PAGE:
Coalitions – a work in progress for effective, efficient leadership

Multi-party democracy and coalitions define our future. The shift of political power should be celebrated and supported. Coalition governments are a necessary development for accountable, transparent, ethical, and democratic governance for post-apartheid South Africa.

They are part of the land’s unfinished nation building and development project – a logical response to government’s corruption, failure, and incompetence. They serve to confront the prevailing injustices of the abuse of power, gross betrayal of public trust, and politicians’ unfulfilled stewardship role. Coalitions and effective opposition parties must make the land to work for all South Africans.

The country’s constitution envisions inclusive broad-based participation of active, organise, and discerning citizens. They must exercise their power and perform legal functions if that will heal the divisions and “establish a society based on democratic values, social justice and fundamental human rights”.

Coalitions or collaborative power is the “art of the possible” and leaders must be fully dedicated and committed to ensure its success. The success of our current electoral outcomes depends on the total involvement and support of citizens representing diverse and often competing interests.

Stakeholders and citizens must demand public morality and ethical conduct within coalition governments. They must also demand good governance, effective and efficient leadership laced with transparency and accountability. Addressing difficult issues require cooperation.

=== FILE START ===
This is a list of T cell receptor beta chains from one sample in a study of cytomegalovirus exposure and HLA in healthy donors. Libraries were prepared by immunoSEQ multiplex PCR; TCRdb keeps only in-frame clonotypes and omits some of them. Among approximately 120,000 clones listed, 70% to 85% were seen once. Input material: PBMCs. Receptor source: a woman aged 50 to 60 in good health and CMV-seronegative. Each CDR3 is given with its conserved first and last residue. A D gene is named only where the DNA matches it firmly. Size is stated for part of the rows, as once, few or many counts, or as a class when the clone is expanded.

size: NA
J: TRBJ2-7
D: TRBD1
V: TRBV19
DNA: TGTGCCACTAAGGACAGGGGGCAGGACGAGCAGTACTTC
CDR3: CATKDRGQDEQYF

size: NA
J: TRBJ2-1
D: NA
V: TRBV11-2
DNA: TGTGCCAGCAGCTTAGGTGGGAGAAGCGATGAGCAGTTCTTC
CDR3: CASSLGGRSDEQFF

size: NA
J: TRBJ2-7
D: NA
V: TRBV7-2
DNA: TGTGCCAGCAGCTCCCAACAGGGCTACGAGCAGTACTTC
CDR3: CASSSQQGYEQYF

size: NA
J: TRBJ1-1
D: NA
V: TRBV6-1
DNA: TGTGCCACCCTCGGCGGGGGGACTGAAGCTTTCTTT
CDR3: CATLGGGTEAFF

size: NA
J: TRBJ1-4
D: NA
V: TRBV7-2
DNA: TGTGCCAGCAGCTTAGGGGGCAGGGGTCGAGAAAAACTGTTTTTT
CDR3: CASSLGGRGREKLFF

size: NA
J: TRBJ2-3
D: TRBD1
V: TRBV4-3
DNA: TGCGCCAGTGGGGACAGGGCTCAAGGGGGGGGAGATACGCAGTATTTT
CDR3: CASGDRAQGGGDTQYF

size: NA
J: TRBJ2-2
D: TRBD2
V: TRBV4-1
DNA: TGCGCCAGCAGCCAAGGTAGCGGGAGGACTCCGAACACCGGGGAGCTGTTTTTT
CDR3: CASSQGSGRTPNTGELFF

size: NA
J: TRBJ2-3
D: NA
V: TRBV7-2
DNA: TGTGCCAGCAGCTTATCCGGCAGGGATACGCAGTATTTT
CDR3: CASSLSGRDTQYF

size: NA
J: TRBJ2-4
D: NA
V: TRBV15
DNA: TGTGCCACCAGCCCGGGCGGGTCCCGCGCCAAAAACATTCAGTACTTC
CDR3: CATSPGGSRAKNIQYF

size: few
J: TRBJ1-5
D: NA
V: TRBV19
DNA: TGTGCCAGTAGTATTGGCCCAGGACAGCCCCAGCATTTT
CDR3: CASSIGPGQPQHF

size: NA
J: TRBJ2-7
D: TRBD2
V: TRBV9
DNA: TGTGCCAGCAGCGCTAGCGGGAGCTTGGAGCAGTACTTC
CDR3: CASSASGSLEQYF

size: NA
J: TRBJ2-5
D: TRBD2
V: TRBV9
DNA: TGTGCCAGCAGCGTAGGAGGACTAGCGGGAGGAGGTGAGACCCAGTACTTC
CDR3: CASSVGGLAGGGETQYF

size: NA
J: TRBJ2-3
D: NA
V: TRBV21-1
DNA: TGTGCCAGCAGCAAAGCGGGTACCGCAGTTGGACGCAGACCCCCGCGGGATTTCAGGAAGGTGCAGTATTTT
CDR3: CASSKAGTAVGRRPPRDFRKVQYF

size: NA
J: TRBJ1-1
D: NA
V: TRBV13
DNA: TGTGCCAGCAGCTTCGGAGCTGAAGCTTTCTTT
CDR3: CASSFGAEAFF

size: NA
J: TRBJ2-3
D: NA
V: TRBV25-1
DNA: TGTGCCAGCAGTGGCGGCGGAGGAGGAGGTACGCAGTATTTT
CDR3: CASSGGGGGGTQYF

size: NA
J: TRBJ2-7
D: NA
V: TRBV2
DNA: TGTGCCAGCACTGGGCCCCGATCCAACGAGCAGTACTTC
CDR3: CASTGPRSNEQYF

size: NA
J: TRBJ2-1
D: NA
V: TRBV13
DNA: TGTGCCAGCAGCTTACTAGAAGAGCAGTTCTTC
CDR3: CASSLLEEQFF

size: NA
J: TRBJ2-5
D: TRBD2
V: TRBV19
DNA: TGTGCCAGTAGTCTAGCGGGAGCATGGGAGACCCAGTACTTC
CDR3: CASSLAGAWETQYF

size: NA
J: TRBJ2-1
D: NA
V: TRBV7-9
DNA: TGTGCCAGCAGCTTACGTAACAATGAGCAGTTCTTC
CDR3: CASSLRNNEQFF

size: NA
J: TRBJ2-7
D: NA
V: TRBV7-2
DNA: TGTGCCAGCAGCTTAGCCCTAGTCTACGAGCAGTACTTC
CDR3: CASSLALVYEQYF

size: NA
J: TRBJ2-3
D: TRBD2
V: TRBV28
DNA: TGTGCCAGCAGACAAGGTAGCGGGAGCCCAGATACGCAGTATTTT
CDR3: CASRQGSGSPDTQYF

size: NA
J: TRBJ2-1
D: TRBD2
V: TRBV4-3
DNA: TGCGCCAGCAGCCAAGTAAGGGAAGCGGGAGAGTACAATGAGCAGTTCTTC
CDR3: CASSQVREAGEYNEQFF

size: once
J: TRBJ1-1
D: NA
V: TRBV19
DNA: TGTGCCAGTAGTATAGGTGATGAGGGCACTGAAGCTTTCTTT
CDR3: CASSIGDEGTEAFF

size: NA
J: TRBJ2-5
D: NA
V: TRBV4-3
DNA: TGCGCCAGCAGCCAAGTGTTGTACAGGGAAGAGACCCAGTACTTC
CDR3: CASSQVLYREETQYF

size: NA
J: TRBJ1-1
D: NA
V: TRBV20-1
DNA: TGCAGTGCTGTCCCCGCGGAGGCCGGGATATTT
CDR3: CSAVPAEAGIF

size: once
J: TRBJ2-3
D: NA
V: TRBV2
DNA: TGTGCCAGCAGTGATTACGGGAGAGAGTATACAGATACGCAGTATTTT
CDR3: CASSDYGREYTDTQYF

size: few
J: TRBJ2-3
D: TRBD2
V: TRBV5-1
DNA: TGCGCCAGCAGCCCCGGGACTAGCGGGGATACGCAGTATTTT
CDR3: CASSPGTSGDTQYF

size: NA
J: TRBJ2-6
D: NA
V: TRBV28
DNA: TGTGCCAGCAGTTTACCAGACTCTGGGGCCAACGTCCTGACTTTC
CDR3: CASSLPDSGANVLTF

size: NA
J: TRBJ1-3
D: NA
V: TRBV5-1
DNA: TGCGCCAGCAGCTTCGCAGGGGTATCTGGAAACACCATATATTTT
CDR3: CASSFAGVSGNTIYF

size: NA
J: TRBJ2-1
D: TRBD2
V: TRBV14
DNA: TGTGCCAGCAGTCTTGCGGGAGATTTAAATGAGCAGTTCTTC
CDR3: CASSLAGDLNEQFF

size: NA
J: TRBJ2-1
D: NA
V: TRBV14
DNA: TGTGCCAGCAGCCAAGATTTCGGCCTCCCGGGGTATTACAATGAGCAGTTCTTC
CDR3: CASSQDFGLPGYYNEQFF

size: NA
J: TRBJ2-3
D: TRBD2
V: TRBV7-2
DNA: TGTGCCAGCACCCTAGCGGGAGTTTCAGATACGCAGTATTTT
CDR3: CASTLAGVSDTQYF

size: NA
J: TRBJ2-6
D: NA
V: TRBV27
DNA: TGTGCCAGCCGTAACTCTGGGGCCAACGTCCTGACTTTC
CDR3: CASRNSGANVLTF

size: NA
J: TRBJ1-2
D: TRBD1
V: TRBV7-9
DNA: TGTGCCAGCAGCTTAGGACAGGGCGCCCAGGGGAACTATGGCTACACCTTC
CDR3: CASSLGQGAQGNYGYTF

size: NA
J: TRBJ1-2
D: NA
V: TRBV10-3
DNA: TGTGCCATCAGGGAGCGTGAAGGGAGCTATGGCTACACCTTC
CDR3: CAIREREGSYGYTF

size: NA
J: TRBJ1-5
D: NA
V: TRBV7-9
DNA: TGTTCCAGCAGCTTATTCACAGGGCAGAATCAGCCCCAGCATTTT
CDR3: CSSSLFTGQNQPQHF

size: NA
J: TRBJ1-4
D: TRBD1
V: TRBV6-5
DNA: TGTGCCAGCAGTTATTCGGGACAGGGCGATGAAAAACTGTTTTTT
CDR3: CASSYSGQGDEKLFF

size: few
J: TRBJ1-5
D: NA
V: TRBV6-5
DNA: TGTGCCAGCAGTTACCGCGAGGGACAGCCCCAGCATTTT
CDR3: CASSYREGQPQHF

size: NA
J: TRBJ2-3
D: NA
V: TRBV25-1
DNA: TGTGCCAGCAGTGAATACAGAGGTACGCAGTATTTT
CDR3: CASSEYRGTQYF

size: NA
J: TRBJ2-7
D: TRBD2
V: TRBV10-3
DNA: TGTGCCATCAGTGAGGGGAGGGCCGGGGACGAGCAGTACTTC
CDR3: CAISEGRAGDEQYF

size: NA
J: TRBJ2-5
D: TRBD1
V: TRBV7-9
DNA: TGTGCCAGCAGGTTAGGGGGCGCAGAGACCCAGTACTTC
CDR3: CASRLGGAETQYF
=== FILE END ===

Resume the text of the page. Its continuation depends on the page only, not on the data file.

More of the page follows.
Negative political power awkwardly and comically sits in the hands of party bosses and criminals within political parties. It is time we accord genuine power to the right leaders. Positive power must be restored to the people. Coalition governments should act with boldness to confront all challenges including lawlessness and ungovernability. They must aim to root out corrupt systems, which are antithetical to good governance.

South Africa must invest time, skills and money to building broad-based coalitions and community organisations at all levels.

Firm structures are required to create strong and good coalition governments. That should be our strategic imperative for nation building and rejuvenation. The walls of class, religion, ideology, ethnicity, and racial divisions must fall.


  • Mkhabela is a professional community organiser and chairperson of the Johannesburg Inner City Partnership and the Steve Biko Foundation.
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